Increase your blog traffic by improving your click through rate. Use Google Search Console to identify posts to work on.
Every blogger wants more traffic to their website. Whether you want visitors to see ads or to click affiliate links, they can't do either unless they visit your posts.
There are two things that must happen in order to get traffic to your website. First, someone must see a link to your post. They may see it on social media–a Pinterest pin, a Facebook post, a tweet on Twitter, or an Instagram post. They may get the link in an email. Or they may see your URL in a search engine results page (SERP) on Google, Bing, or Yahoo.
Next, someone must click on that link. This post is going to focus on increasing the number of clicks to your site from your Google SERPs.
I believe that working on increasing your clicks is part science and part art. We need the hard numbers to help us make some of the decisions, then we need our own knowledge of our niche and our audience to help make other decisions. Keep that in mind as you work on increasing your clicks.
Are you ready to learn more about all the information Google Search Console can tell you about your blog? Sign up for my course, “The Nuts & Bolts of Google Search Console!”
What is CTR?
We'll be focusing a lot on CTR which is our Click Through Rate. It is the percentage of impressions that resulted in a click.
For example, if a post got 43,934 impressions and was clicked 1,568 times, the CTR would be 3.6%.
We divide 1,568 by 43,934 to get .036. Then we change that to a percentage to make our CTR 3.6%.
Find Pages that Need Attention
Now that we know what CTR is, we need to find the pages that could be performing better. Start by opening Google Search Console, and clicking on Performance.
In this example, the average CTR is 5.8%, and the average position is 11.4. We'll use these numbers in just a bit.
In the table, click on Pages to show the pages of your blog. Then click Impressions to sort your pages by impressions.
We want to start working on the posts that are being shown the most in search results, so that's why we sort by impressions.
The next thing to do is decide which pages to work on. I like to look at pages where the position is better than my average, but the CTR is worse than my average.
In this example, I want average positions lower than 11.4 and CTRs lower than 5.8%.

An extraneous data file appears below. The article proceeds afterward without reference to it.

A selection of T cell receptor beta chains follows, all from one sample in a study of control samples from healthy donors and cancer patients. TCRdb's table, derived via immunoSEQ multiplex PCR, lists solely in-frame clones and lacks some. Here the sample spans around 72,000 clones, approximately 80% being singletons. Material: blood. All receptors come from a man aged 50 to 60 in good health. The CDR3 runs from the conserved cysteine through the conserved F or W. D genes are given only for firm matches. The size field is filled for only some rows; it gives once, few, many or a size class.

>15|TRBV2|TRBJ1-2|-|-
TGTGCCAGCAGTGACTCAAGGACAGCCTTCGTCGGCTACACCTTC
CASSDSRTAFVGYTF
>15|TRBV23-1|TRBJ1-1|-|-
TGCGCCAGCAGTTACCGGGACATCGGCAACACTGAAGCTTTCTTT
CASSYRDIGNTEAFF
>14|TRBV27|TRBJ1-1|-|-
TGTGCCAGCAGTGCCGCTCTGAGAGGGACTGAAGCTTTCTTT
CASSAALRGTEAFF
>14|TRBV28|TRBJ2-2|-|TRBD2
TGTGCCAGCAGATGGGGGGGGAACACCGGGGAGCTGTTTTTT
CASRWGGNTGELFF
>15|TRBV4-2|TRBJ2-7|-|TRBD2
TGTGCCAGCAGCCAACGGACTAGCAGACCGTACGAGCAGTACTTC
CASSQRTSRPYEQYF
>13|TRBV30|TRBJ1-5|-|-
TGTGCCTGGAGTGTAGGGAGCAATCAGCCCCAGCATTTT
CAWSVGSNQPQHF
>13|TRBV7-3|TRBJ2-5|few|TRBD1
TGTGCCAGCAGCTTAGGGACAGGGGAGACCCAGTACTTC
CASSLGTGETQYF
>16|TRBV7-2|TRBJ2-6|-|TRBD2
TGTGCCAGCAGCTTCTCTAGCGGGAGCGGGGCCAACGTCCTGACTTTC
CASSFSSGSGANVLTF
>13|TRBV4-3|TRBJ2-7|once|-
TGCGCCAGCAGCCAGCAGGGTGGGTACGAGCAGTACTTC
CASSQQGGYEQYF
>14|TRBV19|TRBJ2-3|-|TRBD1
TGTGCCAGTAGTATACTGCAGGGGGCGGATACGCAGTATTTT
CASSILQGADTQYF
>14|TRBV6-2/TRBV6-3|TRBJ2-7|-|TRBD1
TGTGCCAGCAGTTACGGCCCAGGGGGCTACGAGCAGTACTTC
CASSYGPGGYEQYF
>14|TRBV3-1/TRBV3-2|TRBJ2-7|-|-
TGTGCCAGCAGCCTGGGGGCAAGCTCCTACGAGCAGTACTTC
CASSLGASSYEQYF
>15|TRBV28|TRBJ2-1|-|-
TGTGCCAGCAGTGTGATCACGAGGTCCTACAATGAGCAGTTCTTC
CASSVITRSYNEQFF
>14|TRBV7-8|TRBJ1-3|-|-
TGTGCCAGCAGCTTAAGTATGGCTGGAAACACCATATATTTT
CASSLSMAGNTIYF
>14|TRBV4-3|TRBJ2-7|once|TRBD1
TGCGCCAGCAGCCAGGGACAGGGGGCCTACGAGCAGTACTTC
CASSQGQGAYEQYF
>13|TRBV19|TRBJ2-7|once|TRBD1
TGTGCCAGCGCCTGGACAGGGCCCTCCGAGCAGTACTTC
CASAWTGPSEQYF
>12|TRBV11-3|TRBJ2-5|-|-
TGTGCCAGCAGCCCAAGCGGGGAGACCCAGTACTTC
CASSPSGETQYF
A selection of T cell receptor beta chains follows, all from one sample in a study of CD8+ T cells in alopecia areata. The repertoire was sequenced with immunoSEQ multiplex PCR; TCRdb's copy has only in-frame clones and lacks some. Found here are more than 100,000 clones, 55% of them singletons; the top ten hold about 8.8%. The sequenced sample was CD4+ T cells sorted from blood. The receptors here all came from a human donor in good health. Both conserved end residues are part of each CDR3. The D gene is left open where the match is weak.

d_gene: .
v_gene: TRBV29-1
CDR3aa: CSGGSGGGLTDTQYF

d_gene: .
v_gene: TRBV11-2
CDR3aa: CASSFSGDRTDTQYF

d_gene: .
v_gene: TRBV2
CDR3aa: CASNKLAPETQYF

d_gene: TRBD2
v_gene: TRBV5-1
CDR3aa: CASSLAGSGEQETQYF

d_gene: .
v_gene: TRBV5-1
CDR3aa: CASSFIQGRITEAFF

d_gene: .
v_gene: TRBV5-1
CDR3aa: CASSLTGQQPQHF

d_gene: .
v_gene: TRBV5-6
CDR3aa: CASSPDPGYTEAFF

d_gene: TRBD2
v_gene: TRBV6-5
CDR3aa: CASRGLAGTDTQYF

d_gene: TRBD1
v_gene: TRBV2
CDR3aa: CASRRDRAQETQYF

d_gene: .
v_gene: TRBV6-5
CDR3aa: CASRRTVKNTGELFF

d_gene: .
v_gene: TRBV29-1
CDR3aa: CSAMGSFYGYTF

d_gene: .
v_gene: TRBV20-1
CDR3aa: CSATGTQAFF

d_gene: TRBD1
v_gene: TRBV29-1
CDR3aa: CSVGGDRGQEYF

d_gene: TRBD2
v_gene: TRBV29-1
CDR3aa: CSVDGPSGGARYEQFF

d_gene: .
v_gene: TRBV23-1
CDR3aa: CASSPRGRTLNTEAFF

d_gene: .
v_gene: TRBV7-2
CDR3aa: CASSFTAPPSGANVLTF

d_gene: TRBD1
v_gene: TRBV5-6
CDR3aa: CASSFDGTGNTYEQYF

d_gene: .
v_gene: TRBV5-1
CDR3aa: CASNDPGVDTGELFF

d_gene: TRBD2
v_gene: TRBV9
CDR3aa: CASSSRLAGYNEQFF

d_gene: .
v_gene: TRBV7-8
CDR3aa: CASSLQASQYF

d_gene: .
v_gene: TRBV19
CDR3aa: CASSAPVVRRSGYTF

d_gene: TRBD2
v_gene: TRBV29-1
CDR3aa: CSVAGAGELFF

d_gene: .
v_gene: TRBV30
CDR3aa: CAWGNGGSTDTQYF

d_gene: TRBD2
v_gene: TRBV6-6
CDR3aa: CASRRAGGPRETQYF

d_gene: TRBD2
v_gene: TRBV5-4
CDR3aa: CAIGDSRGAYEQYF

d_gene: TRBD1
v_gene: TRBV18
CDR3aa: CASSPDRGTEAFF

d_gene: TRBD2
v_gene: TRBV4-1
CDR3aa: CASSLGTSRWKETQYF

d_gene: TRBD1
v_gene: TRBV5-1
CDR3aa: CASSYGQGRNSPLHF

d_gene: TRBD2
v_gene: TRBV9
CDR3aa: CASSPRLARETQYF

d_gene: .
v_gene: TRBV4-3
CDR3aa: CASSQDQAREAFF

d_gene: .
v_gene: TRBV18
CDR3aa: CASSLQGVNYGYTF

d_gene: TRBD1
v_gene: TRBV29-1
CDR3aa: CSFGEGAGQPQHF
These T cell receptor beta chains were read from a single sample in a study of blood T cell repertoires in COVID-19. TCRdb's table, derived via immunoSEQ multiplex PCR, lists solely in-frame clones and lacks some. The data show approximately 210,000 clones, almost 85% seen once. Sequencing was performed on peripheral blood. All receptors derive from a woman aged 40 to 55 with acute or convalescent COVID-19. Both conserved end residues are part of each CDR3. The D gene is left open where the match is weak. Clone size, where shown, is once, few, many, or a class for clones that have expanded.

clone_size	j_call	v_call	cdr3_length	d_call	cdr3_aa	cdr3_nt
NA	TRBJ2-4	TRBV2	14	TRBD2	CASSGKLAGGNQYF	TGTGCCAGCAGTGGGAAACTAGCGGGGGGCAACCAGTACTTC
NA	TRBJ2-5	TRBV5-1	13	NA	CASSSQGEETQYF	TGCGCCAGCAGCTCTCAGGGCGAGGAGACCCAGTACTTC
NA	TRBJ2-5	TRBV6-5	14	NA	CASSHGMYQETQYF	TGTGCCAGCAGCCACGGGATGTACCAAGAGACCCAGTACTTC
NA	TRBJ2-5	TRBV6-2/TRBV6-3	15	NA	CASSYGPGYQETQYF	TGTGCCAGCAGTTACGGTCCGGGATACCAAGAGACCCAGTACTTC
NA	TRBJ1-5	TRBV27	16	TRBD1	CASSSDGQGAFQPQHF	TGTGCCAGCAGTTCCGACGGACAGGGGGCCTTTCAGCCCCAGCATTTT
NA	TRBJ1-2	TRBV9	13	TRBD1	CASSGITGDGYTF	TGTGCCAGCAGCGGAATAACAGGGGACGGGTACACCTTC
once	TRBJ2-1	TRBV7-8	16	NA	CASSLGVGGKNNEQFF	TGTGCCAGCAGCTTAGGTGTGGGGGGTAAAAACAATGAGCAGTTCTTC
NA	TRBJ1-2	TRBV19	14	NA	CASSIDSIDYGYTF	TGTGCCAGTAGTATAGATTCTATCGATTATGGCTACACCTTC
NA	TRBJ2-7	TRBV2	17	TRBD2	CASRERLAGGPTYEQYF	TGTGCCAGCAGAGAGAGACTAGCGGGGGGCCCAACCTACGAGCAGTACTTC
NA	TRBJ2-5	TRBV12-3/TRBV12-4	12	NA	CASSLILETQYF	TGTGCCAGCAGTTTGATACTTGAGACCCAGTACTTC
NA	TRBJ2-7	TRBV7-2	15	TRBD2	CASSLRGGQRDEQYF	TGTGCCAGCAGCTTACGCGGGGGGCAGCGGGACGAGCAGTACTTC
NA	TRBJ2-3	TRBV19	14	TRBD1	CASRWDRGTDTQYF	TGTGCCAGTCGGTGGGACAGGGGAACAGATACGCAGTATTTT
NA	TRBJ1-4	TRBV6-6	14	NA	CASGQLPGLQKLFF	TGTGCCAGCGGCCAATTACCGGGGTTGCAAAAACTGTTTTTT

We could scroll down through the results looking for pages that fit those two criteria, but the quicker way is to filter the rows.
How to Filter Rows in Google Search Console
Start by clicking the funnel icon on the right side of the table. Select the criteria you want to use. I selected CTR first.
Next, click the down arrow and choose one of these options:
- Not equals
- Greater than
- Smaller than
Pick “smaller than,” then enter 5.8. That'll show all the posts where the click through ratio is less than 5.8%.
You can add a second filter which I did by picking position, then setting the criteria to be less than 11.4.
Because I had a lot of pages that had only gotten a handful of impressions, I decided to add a third filter. I filtered by more than 1,000 impressions.
Depending on how many impressions you get, you may choose to filter by more or less impressions. Pick what works for you.
Confirm that Increasing CTR is Feasible
Now, I'm going to scroll down through my list looking for posts that I might be able to improve. I'm going to start with this one because it has gotten over 67,000 impressions, but has a horrible 0.5% CTR.
I want to find out what keywords I'm ranking on for this page, so I'll just click on the URL.
I should see that it is now the only URL on the page and that there is a new filter at the top of the page.
Click on Queries, and sort by impressions.
Review Rankings in Google
We're going to look at the Google search results for the first query, but we need to do that in an incognito window.
Here are the results.
Today, I'm ranking in the fifth position for “bsa medical form.” I might be tempted to jump right in and start trying to optimize this post to get a better click through ratio.